Peter McDonald McDonald Honey Life on the front line of the SQRT team – the role of Australia’s beekeeper volunteers in keeping threats at bay 6A: Symposium on biosecurity & exotic pest threats for Australia
Prof Phil Lester Victoria University of Wellington Pathogen dynamics in NZ bees: viruses, Nosemas and Crithidia 8B: Symposium on honey bee viruses
Prof Phil Lester Victoria University of Wellington How do neonicotinoids affect bees and what is the evidence 4A: Symposium on pesticide management – The latest risks & how beekeepers can best navigate them
Dr Robert Banks University of New England Genetic improvement of productivity and health in Honeybees – scope and developments in Australia 3B: Bee breeding and genetics in the era of genomics
Dr Romina Rader University of New England The identity and effectiveness of Australian crop pollinators – status and trends 6B: Symposium on pollination for profit – how this program is positioning Australia’s bees for growth in agriculture
Dr Romina Rader University of New England The pollination contribution of stingless bees to 5 Australian crops 11B: Symposium on the pollination contribution of Stingless bees – what are the key impediments to developing a successful industry?
Dr Rosalyn Gloag University of Sydney Biosecurity lessons from honey bee invaders: Apis cerana and their Varroa hitchhikers 5A: Biosecurity lessons for the future – Apis cerana and Varroa
Dr Rosalyn Gloag University of Sydney Fighting swarms and tolerance to crowding in Australian stingless bees 11B: Symposium on the pollination contribution of Stingless bees – what are the key impediments to developing a successful industry?
  Ross Skinner Almond Board of Australia What the almond industry expansion means for the beekeeping industry 10A: Symposium on pollination from the growers perspective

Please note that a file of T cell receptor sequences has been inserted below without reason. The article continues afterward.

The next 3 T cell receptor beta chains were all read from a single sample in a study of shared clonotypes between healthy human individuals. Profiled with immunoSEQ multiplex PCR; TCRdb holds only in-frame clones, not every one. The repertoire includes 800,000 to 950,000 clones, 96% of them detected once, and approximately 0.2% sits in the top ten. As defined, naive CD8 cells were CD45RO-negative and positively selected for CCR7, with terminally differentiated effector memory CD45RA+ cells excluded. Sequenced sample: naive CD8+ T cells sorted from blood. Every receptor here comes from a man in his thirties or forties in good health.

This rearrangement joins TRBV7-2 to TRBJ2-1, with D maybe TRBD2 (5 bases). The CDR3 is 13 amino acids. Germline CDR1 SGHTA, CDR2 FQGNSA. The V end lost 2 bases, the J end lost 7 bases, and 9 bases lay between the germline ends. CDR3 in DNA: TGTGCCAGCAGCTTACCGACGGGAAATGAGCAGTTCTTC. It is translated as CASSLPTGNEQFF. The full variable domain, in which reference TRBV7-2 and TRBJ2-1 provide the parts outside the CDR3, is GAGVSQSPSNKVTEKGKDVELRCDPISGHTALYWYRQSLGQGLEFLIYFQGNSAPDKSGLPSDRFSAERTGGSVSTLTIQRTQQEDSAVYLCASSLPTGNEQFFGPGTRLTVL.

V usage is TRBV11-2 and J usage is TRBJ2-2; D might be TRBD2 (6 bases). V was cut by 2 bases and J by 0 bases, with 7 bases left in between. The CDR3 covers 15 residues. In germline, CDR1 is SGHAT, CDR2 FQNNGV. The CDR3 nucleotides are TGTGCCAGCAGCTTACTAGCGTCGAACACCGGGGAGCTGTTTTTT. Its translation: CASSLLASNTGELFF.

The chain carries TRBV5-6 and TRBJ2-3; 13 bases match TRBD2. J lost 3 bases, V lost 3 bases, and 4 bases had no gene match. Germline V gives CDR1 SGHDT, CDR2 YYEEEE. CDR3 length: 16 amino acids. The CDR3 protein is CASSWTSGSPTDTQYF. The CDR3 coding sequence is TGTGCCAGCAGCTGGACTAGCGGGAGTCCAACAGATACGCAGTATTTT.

Dr Sara Leonhardt University of Wurzburg Resource diversity and bee health 9B: Breaking the sting barrier – conservation and sustainable use of stingless bees
Prof Saul Cunningham Australian National University What part will crop pollination play in future agriculture? 6B: Symposium on pollination for profit – how this program is positioning Australia’s bees for growth in agriculture
  Stephen Lynch Horticulture Innovation Pollination needs into the future – the horticulturalists perspective – a partnership approach for beekeepers and growers Session 2: Symposium on pollination – How beekeepers provide better pollination services
Dr Tim Heard Sugarbag Bees Managing stingless bees for crop pollination, playing to their strengths and weaknesses 11B: Symposium on the pollination contribution of Stingless bees – what are the key impediments to developing a successful industry?
Dr Tim Heard Sugarbag Bees Stingless bees for research, education, pets and nature ambassadors 9B: Breaking the sting barrier – conservation and sustainable use of stingless bees
  Trevor Monson Monsons Honey & Pollination Improving pollination outcomes 8A: Symposium on optimising bee nutrition for better pollination with an eye on risk
  Trevor Weatherhead, OAM Australian Honey Bee Industry Council Incursions into Australia to date, sentinel hive protections and gaps 6A: Symposium on biosecurity & exotic pest threats for Australia